Learn what causes skipping chains and what you can do about it
There are two main causes for skipping chains. The most common cause is the misalignment of the rear cogs and the chain itself. The second most common cause of skipping chains is wearing on the chain, cassette, and/or the chainrings. Read below to see what causes each and how you can prevent chain skipping and extend the life of your bike.
There are several things that can cause the misalignment of the rear cogs and the chain.
- Improper cable tension. When the tension is incorrect the chain does not sit in line with the corresponding cassette cog and is trying to jump to the next cog.
- Dirty cable. The dirt prevents the cable from moving like it needs to.
- Slightly bent hanger for the rear derailleur. Can affect the alignment.
Skipping chains will wear on the chain, cassette, and/or the chainrings. The chain is the most likely to wear out first since it is made entirely of small, moving parts. Those parts tend to wear out faster when they are dirty or ridden dry. Chains on most modern drivetrains usually last anywhere from 1500 to 2000 miles. This can change depending on your riding style and how well you maintain your bike. If you keep your drivetrain clean and you tend to spin at a slightly higher cadence then you will get more mileage out of your chain. Follow these six steps to clean your drivetrain.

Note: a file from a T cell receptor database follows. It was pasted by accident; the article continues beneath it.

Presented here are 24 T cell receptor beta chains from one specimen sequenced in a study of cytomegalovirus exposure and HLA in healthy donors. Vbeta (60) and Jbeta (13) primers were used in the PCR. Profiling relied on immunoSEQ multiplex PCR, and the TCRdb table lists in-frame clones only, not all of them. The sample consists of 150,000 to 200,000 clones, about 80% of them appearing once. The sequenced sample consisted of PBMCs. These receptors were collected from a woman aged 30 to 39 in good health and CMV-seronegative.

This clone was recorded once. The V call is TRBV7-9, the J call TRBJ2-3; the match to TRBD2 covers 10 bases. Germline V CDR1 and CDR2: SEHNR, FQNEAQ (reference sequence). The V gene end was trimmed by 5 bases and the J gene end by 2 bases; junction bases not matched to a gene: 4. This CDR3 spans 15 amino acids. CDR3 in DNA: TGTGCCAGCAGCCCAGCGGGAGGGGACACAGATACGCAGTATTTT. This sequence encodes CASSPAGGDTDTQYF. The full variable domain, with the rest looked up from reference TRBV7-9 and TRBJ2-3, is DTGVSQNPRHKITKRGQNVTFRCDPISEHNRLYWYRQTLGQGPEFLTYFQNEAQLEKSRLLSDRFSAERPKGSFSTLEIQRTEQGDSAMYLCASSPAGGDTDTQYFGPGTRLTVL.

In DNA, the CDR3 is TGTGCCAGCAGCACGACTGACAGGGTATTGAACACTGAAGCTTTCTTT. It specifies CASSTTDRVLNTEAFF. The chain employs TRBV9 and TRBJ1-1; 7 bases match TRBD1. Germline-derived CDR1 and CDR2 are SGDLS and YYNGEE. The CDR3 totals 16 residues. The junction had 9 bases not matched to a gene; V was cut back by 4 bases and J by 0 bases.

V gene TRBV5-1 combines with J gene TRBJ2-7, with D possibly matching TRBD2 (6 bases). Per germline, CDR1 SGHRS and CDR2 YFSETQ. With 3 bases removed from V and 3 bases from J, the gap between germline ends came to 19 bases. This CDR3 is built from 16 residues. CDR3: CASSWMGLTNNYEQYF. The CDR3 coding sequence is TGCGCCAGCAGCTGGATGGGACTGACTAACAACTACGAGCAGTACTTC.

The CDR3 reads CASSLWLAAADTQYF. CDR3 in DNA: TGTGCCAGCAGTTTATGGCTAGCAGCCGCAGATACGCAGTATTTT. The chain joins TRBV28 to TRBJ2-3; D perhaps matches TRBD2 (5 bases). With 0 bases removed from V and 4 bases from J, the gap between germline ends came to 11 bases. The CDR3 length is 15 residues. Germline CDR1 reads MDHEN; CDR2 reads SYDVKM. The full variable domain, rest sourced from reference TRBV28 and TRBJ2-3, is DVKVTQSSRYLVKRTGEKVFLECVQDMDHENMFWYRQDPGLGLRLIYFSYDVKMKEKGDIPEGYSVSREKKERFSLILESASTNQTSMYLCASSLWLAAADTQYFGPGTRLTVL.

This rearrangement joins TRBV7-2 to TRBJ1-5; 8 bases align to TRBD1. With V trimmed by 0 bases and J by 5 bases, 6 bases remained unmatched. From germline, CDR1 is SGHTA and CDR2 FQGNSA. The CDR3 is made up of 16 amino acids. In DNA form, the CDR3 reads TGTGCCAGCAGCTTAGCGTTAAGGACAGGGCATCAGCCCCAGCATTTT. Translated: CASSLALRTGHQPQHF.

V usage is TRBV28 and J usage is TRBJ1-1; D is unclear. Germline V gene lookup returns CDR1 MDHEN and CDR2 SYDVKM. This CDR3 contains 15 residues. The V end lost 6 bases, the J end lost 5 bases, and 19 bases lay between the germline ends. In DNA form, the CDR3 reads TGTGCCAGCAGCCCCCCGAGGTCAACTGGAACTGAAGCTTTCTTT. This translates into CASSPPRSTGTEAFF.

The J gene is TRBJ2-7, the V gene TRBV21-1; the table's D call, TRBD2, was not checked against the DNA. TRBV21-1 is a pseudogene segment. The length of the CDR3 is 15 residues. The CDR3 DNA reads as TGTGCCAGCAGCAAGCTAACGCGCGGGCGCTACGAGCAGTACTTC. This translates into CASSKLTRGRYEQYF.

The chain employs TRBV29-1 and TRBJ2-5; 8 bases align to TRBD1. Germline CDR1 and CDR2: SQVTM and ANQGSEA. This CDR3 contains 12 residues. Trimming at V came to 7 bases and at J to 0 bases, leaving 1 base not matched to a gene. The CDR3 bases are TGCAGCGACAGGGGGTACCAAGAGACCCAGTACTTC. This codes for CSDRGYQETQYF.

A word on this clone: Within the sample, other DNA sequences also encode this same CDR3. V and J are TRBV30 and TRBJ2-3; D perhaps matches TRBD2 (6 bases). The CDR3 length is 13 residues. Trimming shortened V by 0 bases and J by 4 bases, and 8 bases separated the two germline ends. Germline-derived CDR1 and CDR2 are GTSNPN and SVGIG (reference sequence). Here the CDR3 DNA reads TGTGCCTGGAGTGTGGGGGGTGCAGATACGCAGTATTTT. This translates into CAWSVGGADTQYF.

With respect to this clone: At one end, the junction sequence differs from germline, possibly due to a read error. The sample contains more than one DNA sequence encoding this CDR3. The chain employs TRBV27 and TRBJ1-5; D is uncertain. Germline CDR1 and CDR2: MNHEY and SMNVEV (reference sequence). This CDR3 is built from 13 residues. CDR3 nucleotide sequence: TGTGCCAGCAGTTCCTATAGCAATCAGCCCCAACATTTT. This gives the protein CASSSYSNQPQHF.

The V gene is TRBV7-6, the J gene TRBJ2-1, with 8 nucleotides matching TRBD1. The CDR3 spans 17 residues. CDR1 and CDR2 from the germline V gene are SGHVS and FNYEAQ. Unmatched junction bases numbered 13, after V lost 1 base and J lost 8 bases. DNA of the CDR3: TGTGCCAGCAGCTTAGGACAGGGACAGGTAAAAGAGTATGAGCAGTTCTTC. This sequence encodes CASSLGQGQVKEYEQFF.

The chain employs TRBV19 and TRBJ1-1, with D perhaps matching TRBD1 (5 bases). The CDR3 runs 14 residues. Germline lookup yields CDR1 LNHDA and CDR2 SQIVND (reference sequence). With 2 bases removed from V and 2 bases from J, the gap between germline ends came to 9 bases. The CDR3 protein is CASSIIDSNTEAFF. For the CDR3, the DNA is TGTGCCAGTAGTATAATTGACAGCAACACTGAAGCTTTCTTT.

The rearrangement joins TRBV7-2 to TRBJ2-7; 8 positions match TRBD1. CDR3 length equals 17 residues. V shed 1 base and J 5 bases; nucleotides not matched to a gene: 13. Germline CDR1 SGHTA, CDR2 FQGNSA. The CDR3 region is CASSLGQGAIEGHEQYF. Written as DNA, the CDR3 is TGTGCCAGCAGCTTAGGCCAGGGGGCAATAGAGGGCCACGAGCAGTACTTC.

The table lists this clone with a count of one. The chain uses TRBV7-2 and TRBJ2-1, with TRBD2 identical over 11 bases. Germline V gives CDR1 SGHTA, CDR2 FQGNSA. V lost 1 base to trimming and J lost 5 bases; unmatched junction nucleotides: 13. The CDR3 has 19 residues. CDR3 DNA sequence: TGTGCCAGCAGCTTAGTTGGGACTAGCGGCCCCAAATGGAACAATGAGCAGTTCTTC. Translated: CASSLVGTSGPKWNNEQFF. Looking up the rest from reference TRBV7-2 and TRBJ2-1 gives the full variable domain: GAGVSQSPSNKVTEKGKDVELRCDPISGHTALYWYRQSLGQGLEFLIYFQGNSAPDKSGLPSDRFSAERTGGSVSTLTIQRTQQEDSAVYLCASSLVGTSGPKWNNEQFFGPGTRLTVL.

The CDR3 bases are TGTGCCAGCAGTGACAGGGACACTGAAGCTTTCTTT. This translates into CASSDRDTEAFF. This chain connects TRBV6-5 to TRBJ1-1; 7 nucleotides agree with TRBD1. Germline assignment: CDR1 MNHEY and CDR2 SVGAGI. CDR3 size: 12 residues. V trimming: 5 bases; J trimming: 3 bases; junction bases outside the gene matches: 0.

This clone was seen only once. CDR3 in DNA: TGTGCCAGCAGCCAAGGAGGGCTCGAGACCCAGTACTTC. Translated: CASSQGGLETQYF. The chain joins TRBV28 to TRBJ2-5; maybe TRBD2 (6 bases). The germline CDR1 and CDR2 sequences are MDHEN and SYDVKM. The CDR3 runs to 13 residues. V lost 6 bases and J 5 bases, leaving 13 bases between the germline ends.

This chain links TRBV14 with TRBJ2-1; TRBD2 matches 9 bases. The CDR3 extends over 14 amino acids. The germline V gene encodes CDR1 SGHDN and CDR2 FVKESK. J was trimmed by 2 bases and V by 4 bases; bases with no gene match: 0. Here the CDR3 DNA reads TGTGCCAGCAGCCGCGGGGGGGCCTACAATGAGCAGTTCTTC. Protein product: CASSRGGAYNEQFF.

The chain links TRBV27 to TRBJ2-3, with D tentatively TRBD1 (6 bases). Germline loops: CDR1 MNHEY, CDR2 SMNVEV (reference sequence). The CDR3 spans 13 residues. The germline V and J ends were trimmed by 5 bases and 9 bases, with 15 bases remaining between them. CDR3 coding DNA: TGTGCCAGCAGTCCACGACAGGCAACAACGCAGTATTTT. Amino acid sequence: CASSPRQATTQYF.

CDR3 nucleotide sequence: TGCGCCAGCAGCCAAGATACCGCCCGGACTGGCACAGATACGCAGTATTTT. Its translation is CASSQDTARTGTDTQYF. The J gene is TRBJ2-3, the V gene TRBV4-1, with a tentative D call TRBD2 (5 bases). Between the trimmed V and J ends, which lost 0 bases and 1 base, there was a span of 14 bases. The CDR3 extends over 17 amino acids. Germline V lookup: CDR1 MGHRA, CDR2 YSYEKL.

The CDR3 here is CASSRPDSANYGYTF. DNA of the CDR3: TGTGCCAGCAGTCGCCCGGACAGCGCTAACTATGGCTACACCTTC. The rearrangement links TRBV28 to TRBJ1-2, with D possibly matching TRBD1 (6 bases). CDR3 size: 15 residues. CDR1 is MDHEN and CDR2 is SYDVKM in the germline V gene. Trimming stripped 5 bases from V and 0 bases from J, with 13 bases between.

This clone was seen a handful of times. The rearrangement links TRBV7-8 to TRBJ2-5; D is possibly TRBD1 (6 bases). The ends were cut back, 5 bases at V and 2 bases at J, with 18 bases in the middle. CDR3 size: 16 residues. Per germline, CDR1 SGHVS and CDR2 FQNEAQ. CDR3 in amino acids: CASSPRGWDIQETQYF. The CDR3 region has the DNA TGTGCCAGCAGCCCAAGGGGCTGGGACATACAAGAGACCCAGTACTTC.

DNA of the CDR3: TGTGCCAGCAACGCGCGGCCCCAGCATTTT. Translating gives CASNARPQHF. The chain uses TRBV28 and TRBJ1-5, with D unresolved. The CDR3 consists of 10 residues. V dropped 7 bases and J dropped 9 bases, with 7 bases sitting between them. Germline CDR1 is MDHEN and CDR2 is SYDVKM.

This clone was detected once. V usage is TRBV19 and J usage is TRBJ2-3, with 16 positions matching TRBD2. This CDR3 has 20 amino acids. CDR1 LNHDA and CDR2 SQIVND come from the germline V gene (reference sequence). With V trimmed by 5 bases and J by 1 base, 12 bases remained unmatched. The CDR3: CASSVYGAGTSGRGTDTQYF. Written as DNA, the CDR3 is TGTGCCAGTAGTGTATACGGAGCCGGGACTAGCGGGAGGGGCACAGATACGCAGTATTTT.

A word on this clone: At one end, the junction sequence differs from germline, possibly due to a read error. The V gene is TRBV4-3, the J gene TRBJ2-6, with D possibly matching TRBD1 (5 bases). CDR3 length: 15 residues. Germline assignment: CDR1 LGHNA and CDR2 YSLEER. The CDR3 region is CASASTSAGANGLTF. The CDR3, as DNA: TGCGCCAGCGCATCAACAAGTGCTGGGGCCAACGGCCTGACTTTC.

When the chain wears, it no longer sits evenly on the cassette cogs and chainrings. As this goes on the chain will eventually start to jump since the chain wears much faster than the cassette and chainrings. If you let your chain go too long it will start to wear down the teeth of the cassette first and then the chainrings. If the chain is replaced before it is too worn the cassette and chainrings will outlast the chain many times over. You’d much rather want to replace your chain than the cassette and chainrings.
Pro tip: Use this bike tool to measure chain wear at home.